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Int J Health Serv. 1979;9(2):227-53.

Alternative services: the case of free clinics.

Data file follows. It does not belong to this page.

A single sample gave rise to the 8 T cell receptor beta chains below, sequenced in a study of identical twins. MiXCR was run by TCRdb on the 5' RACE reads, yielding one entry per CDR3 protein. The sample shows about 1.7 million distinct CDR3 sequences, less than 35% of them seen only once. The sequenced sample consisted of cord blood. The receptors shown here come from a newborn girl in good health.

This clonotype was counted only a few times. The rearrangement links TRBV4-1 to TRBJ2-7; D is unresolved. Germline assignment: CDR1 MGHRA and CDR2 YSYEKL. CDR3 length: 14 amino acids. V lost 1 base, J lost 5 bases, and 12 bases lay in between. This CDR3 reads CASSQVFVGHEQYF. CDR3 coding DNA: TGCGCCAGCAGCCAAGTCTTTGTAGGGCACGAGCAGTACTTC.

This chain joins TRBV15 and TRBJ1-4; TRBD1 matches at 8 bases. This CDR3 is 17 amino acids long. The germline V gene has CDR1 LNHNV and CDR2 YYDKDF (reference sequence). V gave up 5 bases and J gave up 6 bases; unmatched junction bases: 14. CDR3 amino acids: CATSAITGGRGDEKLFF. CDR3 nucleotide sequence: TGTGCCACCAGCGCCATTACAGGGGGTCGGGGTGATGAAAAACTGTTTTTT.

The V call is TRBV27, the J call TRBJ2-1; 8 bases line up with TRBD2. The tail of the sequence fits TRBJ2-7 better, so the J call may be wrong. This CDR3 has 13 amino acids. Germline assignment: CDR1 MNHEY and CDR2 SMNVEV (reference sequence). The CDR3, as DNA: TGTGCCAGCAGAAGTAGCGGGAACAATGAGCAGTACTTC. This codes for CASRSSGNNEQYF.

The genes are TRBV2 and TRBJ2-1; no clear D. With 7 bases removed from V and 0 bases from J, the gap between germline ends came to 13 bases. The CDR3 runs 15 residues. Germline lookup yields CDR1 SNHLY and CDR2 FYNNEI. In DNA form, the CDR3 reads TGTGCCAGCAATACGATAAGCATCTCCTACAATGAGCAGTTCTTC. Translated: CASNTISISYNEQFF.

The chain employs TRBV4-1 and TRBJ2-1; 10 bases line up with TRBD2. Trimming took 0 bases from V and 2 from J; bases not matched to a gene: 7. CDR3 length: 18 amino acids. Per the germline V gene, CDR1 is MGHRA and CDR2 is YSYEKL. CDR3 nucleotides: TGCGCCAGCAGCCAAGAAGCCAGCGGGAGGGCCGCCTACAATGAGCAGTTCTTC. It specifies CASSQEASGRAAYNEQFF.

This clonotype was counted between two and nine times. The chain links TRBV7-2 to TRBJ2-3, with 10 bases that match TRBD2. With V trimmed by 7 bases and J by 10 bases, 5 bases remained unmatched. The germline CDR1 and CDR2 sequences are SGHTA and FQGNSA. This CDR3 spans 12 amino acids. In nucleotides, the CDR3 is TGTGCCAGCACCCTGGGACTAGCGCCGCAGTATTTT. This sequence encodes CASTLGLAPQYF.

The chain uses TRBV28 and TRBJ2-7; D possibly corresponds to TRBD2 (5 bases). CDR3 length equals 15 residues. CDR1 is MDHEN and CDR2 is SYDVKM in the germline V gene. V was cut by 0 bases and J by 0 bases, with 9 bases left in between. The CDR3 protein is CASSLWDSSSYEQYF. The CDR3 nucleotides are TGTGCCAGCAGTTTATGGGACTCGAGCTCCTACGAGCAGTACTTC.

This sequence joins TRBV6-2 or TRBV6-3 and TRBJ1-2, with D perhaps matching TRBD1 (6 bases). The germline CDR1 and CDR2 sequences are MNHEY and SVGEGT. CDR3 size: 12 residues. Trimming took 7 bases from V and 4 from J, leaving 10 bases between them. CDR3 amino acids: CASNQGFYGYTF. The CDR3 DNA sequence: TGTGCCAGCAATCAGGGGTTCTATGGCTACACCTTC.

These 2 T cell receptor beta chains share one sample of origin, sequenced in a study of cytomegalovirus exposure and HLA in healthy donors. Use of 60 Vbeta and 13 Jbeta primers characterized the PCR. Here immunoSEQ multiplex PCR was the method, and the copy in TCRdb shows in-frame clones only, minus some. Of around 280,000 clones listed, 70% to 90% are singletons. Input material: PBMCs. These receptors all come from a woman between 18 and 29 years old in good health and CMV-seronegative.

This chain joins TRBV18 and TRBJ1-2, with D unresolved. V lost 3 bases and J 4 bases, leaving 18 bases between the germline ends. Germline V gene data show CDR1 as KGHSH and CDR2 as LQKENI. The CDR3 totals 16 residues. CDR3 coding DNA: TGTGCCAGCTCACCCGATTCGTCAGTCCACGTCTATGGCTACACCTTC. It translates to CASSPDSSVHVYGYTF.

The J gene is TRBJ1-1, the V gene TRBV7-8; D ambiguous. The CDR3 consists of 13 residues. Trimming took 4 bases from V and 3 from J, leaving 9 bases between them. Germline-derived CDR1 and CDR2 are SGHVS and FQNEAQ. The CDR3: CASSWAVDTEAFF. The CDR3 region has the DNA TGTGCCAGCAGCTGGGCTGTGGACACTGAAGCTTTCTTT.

The viability of a political mobilization and reform strategy based on the provision of care of alternative social service agencies is examined in the context of the achievements of free medical clinics in the United States. The development of genuine alternatives to the contemporary American health care system is limited by the monopoly of organized medicine, the scarcity of funds for preventive care, a class-based health insurance system, and the inadvertent role of free clinics in legitimating existing structures. American medicine constrains and shapes clinic activities through its control of certification, its specialist divisions and priveleges, and its pervasive ideology. Free clinics' responses to these constraints can engender: (a) high worker turnover, low morale, legal jeopardy, and curtailment of self-help programs; (b) the reproduction of medical hierarchies; and (c) patient-imposed limitations to the acceptability of alternative therapies and therapists. Clinics often pay dearly for the meager funds available to them; strings attached to special grants can change the character of free clinics, their social composition, and the treatment they offer. The usefulness of the free clinic as a safety valve and training facility may actually legitimate the current organization of health care. Free clinics provide an alternative form of care, but in the long run they cannot be a base for radical social change.

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